>>On Wed May 12 10:35 , Jason Rupert sent:
>
>
>>Humm....Maybe I need to look some place else than boxplot.stats {grDevices} for a definition of how the upper/lower whiskers are produced.
>>>
>>>>
>>>By any chance are they "the lowest datum still within 1.5 IQR of the lower quartile, and the highest datum still within 1.5 IQR of the upper quartile"?
>>>
>>>>
>>>None of the links from boxplot.stats {grDevices} seemed to reveal the secret definition of the R whiskers.
>>>
>>>>
>>>Thanks again.
>>>
>>>
>>>
>>>
>>>
>>>>
>>>----- Original Message ----
>>>>
>
>>>>
>
>>To: David Winsemius
>>>>
>>>Cc: R Project Help
>>>>
>>>Sent: Tue, May 11, 2010 9:26:25 PM
>>>>
>>>Subject: Re: [R] Whiskers on the default boxplot {graphics}
>>>
>>>>
>>>Wowzers...
>>>
>>>>
>>>From ?boxplot.stats:
>>>
>>>>
>>>Details
>>>
>>>>
>>The two ‘hinges’ are versions of the first and third quartile, i.e., close to quantile(x, c(1,3)/4). The hinges equal the quartiles for odd n (where n <- length(x)) and differ for even n. Whereas the quartiles only equal observations for n %% 4 == 1 (n = 1 mod 4), the hinges do so additionally for n %% 4 == 2 (n = 2 mod 4), and are in the middle of two observations otherwise.
>
>>
>>>>
>>>The notches (if requested) extend to +/-1.58 IQR/sqrt(n). This seems to be based on the same calculations as the formula with 1.57 in Chambers et al. (1983, p. 62), given in McGill et al. (1978, p. 16). They are based on asymptotic normality of the median and roughly equal sample sizes for the two medians being compared, and are said to be rather insensitive to the underlying distributions of the samples. The idea appears to be to give roughly a 95% confidence interval for the difference in two medians.
>>
>>
>>>
>>>
>>>>
>>>Is a notch equal to the upper/lower whisker? Is this just a difference of terminology or something?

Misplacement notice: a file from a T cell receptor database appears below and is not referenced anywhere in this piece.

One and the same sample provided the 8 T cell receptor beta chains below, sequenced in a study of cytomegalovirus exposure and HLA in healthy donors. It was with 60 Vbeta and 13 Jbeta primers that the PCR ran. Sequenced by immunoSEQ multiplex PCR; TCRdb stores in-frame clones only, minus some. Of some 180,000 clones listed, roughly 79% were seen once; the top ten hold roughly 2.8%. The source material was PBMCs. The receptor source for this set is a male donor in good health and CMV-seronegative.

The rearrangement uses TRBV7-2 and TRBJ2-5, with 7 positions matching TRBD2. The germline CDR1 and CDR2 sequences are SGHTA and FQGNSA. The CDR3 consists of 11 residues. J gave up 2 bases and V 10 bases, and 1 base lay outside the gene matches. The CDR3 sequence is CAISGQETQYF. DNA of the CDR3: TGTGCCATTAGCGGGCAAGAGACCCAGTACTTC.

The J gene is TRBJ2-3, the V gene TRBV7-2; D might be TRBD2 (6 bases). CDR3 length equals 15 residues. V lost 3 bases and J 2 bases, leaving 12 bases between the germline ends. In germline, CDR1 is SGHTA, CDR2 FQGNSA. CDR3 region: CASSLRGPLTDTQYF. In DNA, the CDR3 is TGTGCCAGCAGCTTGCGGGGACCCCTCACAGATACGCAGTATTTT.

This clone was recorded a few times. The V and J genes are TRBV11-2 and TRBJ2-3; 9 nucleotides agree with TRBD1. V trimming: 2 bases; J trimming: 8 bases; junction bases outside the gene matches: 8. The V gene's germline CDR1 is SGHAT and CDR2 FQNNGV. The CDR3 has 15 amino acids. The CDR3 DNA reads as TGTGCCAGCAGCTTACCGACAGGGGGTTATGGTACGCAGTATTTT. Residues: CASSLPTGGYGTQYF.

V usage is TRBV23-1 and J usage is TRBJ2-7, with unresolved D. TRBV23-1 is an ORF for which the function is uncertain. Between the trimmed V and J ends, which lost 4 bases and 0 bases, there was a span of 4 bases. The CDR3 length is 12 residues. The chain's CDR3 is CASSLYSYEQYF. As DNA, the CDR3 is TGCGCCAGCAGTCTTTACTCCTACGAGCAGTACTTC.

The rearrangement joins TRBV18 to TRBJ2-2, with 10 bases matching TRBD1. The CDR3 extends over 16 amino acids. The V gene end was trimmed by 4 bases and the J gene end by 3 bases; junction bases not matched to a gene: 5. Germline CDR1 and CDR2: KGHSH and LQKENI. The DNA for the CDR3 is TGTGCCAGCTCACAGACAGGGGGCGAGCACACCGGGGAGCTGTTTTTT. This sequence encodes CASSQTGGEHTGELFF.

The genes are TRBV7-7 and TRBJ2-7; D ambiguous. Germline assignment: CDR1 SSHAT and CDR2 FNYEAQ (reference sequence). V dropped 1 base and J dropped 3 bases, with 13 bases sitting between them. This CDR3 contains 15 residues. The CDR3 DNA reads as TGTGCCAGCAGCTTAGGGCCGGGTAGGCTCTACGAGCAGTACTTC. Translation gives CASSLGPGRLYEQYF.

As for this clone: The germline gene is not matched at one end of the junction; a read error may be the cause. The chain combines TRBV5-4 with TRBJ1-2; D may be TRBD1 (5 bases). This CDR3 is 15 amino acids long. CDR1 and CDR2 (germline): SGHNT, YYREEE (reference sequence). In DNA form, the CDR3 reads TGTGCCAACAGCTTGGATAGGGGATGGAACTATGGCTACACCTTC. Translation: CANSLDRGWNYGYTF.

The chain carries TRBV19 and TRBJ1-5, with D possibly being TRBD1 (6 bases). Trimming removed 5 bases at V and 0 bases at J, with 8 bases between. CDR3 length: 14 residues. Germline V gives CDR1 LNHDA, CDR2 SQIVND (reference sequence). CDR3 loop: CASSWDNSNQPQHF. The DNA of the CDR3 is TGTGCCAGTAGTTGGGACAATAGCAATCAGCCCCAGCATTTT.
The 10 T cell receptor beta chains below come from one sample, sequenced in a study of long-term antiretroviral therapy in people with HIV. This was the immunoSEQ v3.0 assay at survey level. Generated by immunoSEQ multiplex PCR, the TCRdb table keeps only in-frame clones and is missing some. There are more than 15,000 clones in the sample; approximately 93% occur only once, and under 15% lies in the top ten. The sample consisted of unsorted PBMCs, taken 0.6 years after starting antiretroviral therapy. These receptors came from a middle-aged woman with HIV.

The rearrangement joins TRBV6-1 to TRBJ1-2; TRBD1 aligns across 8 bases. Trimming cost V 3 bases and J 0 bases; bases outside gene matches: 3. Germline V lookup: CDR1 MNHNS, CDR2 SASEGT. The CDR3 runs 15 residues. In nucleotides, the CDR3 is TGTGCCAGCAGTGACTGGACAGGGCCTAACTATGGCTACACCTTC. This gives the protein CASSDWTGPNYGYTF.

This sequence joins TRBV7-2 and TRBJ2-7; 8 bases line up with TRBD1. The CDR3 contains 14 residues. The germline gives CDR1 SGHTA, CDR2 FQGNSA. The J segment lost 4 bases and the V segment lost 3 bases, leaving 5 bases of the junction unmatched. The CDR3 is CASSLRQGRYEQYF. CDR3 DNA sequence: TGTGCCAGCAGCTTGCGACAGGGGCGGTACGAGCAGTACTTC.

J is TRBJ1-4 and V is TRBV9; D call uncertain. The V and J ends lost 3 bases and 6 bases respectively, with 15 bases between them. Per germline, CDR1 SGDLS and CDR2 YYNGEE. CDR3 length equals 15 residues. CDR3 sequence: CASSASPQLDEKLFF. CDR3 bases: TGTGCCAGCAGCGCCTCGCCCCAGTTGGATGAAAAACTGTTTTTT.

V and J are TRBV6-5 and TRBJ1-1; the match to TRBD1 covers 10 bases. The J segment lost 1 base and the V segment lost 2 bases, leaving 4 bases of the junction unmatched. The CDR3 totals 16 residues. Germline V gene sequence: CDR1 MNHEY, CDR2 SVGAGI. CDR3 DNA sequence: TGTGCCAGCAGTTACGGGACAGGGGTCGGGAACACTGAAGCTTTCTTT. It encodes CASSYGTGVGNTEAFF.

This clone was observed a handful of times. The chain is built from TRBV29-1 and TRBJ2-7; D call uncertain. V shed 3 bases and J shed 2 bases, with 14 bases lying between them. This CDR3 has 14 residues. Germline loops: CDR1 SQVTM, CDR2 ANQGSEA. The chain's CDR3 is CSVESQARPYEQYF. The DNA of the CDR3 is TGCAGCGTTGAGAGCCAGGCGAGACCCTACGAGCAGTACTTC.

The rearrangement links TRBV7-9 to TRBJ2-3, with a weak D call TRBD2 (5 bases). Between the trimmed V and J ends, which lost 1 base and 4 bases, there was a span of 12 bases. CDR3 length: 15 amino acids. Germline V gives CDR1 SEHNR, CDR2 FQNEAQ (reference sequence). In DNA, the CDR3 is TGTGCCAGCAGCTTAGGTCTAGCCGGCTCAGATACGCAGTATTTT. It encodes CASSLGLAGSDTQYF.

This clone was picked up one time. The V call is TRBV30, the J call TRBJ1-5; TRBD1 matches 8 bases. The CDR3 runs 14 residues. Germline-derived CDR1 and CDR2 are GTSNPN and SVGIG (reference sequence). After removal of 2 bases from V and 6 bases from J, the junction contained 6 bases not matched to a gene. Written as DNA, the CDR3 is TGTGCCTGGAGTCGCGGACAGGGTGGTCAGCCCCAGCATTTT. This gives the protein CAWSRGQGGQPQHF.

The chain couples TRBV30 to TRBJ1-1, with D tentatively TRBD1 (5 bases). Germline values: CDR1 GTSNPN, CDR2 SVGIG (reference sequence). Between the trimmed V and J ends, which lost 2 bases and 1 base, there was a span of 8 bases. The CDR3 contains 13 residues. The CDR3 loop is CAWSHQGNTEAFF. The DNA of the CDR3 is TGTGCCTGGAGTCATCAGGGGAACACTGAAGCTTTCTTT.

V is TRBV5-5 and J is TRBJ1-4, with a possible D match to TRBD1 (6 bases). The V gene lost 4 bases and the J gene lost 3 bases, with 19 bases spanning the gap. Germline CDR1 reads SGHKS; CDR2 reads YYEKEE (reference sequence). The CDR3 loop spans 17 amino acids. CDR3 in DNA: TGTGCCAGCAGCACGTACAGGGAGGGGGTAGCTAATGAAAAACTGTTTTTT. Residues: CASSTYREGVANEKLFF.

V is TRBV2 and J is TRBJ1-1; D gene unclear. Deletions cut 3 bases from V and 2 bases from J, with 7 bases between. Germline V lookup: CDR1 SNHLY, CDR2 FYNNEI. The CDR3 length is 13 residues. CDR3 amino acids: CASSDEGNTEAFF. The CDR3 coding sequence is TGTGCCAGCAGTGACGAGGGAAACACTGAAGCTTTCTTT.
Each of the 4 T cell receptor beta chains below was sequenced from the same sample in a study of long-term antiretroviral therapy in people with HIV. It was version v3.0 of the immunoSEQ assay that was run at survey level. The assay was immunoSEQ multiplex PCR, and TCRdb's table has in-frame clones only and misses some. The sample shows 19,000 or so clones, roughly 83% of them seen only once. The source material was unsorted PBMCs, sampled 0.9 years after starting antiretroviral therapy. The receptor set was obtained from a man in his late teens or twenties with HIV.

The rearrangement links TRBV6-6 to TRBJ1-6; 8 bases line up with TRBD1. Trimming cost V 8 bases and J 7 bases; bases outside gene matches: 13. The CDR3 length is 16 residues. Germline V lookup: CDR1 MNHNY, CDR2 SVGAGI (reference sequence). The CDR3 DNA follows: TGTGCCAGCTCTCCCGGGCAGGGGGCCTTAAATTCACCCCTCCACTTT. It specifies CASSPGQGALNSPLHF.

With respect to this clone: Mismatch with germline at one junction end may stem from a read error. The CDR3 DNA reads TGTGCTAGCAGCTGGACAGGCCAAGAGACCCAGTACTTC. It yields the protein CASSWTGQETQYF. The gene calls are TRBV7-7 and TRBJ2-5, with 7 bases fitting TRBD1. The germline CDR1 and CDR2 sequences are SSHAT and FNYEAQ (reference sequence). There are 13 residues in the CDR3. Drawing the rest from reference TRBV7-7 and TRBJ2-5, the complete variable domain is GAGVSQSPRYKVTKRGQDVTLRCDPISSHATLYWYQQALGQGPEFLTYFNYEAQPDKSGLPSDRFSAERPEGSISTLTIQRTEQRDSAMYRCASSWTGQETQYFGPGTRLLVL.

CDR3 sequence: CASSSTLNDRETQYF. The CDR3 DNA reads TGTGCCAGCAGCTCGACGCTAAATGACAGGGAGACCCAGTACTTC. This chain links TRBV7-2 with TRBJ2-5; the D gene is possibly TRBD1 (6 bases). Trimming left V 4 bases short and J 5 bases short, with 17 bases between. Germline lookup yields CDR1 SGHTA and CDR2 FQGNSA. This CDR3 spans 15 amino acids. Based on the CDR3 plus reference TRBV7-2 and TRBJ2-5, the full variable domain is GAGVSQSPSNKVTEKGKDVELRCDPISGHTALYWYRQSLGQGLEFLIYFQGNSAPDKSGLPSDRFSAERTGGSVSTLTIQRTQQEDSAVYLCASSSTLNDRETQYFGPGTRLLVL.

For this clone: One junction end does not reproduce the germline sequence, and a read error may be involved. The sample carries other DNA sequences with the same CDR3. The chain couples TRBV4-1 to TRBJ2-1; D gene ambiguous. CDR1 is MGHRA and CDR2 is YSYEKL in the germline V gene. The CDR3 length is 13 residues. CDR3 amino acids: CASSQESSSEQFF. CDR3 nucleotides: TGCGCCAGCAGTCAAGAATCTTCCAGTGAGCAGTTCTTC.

>>>
>>>>
>>>Thanks again for all the insights.
>>>
>>>
>>>
>>>
>>>>
>>>----- Original Message ----
>>>>
>
>>From: David Winsemius
>>>>
>
>>>>
>>>Cc: R Project Help
>>>>
>>>Sent: Tue, May 11, 2010 9:00:15 PM
>>>>
>>>Subject: Re: [R] Whiskers on the default boxplot {graphics}
>>>
>>>
>>>>
>>>On May 11, 2010, at 9:45 PM, Jason Rupert wrote:
>>>
>>>>
>>>> How are the lower/upper whiskers defined in the default version of boxplot {graphics}?
>>>>
>>>>
>>>>
>>> I tried help(boxplot) and searching www.rseek.org, but I was unable to determine an absolute answer.
>
>>
>>>>
>>>You need to follow the links from the help pages and tin this case it appears that you did not follow the one to
>>>
>>>>
>>>?boxplot.stats
>>>
>>>>
>>>>
>>>>
>>> I checked out the definition of boxplot according to Wikipedia (http://en.wikipedia.org/wiki/Box_plot%5C), but it also had several approaches
>
>>>
>>>> listed for how the whiskers could be determined, so I'm just curious how the default
>>>>
>>>> boxplot {graphics} does it.
>>>>
>>>>
>>>>
>>>> Thanks for any feedback
>>>
>>>>
>>>Follow links with the R help system.
>>>
>>>>
>>>> and insights.
>>>
>>>
>>>
>>>>
>>>David Winsemius, MD
>>>>
>>>West Hartford, CT
>>>
>>>
>>>
>>>
>>>>
>>>______________________________________________
>
>>R-help@r-project.org mailing list
>>>https://stat.ethz.ch/mailman/listinfo/r-help
>>>>
>>>PLEASE do read the posting guide http://www.R-project.org/posting-guide.html
>>>>
>>>and provide commented, minimal, self-contained, reproducible code.
>>>
>>>
>>>
>>>
>>>
>>>>
>>>______________________________________________
>>>R-help@r-project.org mailing list
>>>https://stat.ethz.ch/mailman/listinfo/r-help
>>>>
>>>PLEASE do read the posting guide http://www.R-project.org/posting-guide.html
>>>>
>>>and provide commented, minimal, self-contained, reproducible code.
>>>
>
>
>
>
>
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>
>
>______________________________________________
>R-help@r-project.org mailing list
>https://stat.ethz.ch/mailman/listinfo/r-help
>>PLEASE do read the posting guide http://www.R-project.org/posting-guide.html
>>and provide commented, minimal, self-contained, reproducible code.
>
>